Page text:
This course aims to give students a concise knowledge of the modern histories of South and Southeast Asia from the nineteenth to the mid-twentieth century, and to make them familiar with current debates on key issues with relation to those histories. These include for South and Southeast Asia: the character and institutions of the colonial state, the colonial economy, colonial instruments of knowledge, the late-colonial economic structure, the emergence of nationalism, decolonization, including the partition of the British Raj.
Part of this course involves for students in the BA in South and Southeast Asian Studies compulsory meetings on Academic Skills (tutorials about study skills and research skills) offered by the EAV.
At the end of this course the student should be able to:
formulate a research question,
evaluate secondary sources
write a short essay following scholarly protocols
Objectives specific to the course
A student following the course will acquire
a basic knowledge of the modern histories of the South and Southeast Asia region
an understanding of the historical debates relating to South and Southeast Asia in the modern age
critical insights into the ideology and practices of colonial states
The timetables are available through My Timetable.
Mode of instruction
Written examination: 60 %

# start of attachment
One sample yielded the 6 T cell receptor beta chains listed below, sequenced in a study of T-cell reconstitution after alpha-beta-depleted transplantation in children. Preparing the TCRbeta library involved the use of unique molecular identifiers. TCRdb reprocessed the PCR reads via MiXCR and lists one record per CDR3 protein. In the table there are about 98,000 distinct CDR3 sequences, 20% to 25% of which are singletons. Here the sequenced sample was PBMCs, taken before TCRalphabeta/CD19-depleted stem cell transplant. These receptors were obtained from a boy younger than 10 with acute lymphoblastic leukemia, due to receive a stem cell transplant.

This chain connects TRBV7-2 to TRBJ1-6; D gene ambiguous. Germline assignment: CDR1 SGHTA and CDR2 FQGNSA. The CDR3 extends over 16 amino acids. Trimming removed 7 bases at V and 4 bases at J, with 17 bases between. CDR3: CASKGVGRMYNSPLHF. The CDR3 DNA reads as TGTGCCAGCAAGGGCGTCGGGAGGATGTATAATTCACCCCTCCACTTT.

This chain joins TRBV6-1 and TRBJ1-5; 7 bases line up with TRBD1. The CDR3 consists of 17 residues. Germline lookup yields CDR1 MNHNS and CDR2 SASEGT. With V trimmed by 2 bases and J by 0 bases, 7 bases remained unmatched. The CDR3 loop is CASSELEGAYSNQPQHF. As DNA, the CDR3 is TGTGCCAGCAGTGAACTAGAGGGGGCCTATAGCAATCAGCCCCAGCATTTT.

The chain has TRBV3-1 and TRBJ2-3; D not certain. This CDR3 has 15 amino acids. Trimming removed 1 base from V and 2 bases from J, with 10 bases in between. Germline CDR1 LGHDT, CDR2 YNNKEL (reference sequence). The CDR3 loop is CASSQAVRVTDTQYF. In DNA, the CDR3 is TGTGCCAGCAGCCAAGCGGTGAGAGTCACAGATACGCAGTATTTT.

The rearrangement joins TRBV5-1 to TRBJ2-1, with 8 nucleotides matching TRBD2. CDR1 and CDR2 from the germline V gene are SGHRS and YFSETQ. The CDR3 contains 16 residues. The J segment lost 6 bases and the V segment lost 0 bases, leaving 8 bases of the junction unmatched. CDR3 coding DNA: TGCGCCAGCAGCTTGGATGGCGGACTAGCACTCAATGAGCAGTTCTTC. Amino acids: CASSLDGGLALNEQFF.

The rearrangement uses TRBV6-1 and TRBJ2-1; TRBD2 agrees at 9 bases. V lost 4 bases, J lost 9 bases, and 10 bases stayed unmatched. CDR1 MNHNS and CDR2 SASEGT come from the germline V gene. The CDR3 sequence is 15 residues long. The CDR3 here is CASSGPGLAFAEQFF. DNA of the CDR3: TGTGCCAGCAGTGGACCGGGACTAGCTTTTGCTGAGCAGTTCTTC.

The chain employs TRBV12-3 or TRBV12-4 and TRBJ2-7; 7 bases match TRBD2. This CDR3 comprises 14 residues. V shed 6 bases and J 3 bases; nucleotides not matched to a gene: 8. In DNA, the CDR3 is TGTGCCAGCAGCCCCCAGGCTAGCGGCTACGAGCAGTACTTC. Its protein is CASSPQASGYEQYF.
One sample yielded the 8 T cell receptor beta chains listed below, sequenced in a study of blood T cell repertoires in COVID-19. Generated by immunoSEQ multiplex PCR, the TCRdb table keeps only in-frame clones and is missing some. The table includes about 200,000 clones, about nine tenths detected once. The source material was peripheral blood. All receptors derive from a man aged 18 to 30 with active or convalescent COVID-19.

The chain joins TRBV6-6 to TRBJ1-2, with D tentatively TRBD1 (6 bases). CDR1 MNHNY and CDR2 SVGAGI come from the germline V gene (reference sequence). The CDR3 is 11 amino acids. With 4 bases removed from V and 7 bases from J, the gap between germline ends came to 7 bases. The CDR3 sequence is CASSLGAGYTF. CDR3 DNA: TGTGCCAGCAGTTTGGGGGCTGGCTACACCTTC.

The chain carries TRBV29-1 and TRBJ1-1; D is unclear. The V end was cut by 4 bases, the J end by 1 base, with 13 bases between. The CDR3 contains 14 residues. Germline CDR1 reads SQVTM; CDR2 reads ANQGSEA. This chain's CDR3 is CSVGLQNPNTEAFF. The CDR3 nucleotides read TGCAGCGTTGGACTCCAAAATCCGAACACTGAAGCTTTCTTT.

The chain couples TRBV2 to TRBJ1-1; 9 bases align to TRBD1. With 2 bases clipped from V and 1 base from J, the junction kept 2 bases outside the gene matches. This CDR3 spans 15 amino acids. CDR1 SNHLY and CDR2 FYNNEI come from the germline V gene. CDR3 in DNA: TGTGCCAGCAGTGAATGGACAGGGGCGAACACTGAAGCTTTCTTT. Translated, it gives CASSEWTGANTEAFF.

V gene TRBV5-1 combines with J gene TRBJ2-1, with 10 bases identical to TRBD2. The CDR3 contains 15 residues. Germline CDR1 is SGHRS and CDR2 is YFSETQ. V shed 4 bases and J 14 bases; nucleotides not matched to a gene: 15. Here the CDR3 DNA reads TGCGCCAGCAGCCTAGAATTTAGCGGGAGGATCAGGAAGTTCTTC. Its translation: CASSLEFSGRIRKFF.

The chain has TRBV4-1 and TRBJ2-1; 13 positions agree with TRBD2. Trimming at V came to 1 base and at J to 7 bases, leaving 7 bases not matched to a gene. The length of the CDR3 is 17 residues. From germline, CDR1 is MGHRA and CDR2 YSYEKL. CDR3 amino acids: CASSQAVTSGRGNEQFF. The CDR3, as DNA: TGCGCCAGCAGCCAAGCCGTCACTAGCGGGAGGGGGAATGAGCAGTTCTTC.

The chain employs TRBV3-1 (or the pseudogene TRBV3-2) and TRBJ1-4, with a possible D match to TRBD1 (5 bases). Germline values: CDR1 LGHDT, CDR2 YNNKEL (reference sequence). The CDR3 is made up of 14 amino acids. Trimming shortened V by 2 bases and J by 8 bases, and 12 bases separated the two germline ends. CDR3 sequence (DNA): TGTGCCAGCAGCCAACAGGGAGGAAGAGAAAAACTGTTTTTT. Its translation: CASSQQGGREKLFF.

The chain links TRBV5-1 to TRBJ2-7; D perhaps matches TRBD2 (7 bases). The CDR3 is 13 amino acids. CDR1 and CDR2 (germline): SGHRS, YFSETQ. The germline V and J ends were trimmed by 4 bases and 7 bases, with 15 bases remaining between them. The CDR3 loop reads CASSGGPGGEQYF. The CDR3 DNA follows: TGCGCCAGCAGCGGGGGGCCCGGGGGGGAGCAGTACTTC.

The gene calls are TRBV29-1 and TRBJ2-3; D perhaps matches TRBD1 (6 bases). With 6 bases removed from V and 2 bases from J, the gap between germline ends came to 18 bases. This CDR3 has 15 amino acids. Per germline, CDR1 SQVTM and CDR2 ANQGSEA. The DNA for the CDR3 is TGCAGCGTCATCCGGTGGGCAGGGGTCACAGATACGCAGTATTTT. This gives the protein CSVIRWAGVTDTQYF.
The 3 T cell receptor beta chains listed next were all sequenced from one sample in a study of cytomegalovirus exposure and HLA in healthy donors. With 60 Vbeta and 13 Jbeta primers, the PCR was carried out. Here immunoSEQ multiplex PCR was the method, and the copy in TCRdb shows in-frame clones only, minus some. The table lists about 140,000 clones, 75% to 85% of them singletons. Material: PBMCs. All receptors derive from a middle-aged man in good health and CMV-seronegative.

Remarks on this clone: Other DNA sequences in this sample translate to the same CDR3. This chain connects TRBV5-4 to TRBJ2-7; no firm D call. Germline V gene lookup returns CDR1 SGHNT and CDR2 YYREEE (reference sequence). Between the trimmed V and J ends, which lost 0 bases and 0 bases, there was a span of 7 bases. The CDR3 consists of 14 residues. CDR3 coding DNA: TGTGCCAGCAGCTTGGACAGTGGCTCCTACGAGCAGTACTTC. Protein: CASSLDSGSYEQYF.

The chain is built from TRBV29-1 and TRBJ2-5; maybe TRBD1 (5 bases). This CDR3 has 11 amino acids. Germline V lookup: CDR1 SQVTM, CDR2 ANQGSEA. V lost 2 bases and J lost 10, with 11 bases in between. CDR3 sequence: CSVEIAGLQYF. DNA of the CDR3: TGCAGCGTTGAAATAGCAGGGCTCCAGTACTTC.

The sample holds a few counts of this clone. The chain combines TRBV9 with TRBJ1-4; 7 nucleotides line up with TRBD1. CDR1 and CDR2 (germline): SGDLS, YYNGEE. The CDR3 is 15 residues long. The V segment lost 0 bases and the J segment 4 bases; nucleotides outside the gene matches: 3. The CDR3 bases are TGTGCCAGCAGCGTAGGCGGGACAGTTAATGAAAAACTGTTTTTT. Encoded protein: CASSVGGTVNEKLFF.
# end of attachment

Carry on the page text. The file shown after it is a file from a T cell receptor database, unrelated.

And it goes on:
Brief essay: 40 %
The final mark is made up of the essay (40%) and the written examination (60%). In order to pass the course, students must obtain an overall mark of 5.50 (=6) or higher.
There is a re-sit for the examination only (60%). The course is an integrated whole. The written examination and the brief essay must be completed in the same academic year. No partial marks can be carried over into following years.
Inspection and feedback
How and when an exam review will take place will be disclosed together with the publication of the exam results at the latest. If a student requests a review within 30 days after publication of the exam results, an exam review will have to be organized.
A selection of chapters from:
Crispin Bates, Subalterns and Raj, South Asia since 1600. (London: Routledge, 2007).
Norman Owen at al eds, The Emergence of Southeast Asia: A New History. (Hawaii Univ Press 2005).
Registration Studeren à la carte en Contractonderwijs
For substantive questions, contact the lecturer listed in the right information bar.
For questions about enrolment, admission, etc, contact the Education Administration Office de Vrieshof.